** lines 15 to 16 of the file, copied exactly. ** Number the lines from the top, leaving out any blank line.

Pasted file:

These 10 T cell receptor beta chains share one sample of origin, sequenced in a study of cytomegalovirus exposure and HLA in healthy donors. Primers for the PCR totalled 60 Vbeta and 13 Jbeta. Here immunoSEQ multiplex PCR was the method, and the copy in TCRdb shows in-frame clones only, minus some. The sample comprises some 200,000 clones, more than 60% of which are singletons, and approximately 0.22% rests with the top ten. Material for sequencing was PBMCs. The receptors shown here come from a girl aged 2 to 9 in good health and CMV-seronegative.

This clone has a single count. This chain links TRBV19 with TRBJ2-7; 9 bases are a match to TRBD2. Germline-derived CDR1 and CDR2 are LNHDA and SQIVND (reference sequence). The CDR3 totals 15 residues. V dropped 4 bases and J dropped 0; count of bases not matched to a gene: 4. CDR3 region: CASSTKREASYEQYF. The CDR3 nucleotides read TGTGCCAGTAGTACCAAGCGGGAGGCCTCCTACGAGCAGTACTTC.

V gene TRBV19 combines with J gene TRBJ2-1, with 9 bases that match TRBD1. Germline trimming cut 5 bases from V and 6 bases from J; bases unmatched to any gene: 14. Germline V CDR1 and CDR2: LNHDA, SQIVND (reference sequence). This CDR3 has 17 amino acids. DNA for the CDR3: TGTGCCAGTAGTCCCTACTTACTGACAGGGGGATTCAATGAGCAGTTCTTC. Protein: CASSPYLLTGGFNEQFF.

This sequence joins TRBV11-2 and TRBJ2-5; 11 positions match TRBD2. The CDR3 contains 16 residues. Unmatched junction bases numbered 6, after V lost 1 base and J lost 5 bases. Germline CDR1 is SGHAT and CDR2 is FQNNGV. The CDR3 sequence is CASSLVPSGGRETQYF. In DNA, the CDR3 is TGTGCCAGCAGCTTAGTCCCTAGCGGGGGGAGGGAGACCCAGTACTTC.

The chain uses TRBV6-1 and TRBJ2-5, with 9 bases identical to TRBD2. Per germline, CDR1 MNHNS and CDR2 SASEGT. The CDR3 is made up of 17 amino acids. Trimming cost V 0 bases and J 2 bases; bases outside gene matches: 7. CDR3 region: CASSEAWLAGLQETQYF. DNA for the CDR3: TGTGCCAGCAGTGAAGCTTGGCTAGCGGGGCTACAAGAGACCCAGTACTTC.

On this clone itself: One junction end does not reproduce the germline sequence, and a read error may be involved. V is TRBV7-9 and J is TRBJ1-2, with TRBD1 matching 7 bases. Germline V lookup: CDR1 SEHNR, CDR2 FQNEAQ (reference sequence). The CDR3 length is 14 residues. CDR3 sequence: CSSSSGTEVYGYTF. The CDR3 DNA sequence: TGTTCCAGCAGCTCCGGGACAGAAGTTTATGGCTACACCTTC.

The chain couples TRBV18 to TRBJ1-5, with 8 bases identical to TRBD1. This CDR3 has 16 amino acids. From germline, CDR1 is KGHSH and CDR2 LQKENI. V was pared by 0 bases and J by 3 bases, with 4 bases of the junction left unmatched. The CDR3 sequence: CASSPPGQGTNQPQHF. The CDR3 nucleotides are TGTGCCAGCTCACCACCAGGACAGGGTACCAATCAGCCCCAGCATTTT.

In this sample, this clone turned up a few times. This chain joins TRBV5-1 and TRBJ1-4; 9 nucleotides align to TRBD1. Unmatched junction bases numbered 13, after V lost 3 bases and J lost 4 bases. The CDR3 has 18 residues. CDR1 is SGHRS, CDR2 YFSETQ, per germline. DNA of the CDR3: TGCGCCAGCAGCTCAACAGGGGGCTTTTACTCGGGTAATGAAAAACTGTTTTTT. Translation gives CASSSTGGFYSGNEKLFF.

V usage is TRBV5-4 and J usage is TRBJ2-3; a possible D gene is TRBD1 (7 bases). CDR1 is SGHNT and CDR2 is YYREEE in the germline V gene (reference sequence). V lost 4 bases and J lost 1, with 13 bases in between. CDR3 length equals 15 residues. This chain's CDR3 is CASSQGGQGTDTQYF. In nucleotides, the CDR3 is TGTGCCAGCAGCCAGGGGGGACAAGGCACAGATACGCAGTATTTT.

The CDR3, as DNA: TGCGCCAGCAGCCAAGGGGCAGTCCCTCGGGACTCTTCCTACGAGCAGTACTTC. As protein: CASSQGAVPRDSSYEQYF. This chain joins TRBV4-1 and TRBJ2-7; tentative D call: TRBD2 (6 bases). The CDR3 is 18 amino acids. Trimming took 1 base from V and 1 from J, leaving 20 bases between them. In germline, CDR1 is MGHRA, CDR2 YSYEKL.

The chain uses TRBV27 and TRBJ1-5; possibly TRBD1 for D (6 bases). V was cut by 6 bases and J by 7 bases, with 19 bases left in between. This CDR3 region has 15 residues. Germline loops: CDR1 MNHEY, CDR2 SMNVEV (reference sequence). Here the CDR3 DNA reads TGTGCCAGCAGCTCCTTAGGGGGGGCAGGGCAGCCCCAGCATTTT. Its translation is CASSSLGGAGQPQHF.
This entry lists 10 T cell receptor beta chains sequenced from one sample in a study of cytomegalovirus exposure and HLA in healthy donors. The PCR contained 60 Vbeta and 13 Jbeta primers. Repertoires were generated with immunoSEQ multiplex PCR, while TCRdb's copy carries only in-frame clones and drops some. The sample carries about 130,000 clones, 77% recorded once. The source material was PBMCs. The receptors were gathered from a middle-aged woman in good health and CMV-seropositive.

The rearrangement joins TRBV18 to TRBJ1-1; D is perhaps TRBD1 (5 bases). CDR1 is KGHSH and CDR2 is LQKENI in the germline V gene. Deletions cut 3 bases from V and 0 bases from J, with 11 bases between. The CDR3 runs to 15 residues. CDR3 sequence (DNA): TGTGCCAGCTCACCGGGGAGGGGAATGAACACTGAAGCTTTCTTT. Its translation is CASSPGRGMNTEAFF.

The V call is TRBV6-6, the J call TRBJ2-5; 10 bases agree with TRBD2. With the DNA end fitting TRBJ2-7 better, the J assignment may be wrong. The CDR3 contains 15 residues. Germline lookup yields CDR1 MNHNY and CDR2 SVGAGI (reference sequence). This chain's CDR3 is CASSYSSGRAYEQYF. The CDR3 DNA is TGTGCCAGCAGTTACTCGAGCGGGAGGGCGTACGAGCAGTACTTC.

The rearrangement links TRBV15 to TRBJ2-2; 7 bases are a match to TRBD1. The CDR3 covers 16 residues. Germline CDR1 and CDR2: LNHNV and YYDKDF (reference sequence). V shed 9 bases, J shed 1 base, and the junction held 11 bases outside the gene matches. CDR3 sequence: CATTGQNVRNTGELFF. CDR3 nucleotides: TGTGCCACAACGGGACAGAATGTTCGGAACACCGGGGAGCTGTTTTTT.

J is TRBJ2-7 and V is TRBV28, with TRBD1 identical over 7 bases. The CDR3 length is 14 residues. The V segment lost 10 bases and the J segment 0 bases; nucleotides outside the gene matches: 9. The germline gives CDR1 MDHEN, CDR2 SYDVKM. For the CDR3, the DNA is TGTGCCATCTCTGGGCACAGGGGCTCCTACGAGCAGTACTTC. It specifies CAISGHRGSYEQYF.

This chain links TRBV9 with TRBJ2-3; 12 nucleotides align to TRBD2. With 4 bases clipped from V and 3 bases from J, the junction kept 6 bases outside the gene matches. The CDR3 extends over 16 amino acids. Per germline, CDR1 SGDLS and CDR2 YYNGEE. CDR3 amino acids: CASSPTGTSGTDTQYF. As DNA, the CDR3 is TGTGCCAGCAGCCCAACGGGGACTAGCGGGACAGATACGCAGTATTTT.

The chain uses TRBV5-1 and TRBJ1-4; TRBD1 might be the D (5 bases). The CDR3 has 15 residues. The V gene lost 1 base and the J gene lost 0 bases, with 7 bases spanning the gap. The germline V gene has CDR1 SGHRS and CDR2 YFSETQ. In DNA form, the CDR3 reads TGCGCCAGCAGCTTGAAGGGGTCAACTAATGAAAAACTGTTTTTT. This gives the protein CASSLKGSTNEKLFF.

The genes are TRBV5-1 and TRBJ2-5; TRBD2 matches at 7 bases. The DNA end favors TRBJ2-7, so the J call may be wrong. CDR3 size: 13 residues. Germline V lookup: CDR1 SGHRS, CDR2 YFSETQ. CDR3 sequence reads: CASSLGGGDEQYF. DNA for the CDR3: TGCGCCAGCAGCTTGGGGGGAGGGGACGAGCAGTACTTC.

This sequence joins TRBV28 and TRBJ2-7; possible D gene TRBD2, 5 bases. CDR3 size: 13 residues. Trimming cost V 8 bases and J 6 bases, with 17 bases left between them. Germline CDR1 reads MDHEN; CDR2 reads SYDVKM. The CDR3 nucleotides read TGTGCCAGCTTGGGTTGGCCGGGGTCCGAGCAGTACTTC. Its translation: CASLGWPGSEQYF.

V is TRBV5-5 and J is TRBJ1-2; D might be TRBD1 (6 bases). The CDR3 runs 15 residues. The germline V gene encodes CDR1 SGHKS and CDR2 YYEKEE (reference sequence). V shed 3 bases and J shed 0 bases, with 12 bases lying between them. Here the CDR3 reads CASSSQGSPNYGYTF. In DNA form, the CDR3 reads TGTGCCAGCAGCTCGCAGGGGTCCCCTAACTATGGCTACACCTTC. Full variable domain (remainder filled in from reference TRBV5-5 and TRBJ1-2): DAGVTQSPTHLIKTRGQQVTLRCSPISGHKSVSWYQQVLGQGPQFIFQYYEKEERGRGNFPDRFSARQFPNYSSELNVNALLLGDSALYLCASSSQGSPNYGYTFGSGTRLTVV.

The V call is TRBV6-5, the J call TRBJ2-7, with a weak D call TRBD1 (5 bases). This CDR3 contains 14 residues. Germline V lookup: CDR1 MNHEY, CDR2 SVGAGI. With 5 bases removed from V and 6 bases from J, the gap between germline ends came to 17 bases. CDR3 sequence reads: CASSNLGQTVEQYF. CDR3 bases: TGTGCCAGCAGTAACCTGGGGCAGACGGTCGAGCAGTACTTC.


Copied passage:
The rearrangement links TRBV15 to TRBJ2-2; 7 bases are a match to TRBD1. The CDR3 covers 16 residues. Germline CDR1 and CDR2: LNHNV and YYDKDF (reference sequence). V shed 9 bases, J shed 1 base, and the junction held 11 bases outside the gene matches. CDR3 sequence: CATTGQNVRNTGELFF. CDR3 nucleotides: TGTGCCACAACGGGACAGAATGTTCGGAACACCGGGGAGCTGTTTTTT.

J is TRBJ2-7 and V is TRBV28, with TRBD1 identical over 7 bases. The CDR3 length is 14 residues. The V segment lost 10 bases and the J segment 0 bases; nucleotides outside the gene matches: 9. The germline gives CDR1 MDHEN, CDR2 SYDVKM. For the CDR3, the DNA is TGTGCCATCTCTGGGCACAGGGGCTCCTACGAGCAGTACTTC. It specifies CAISGHRGSYEQYF.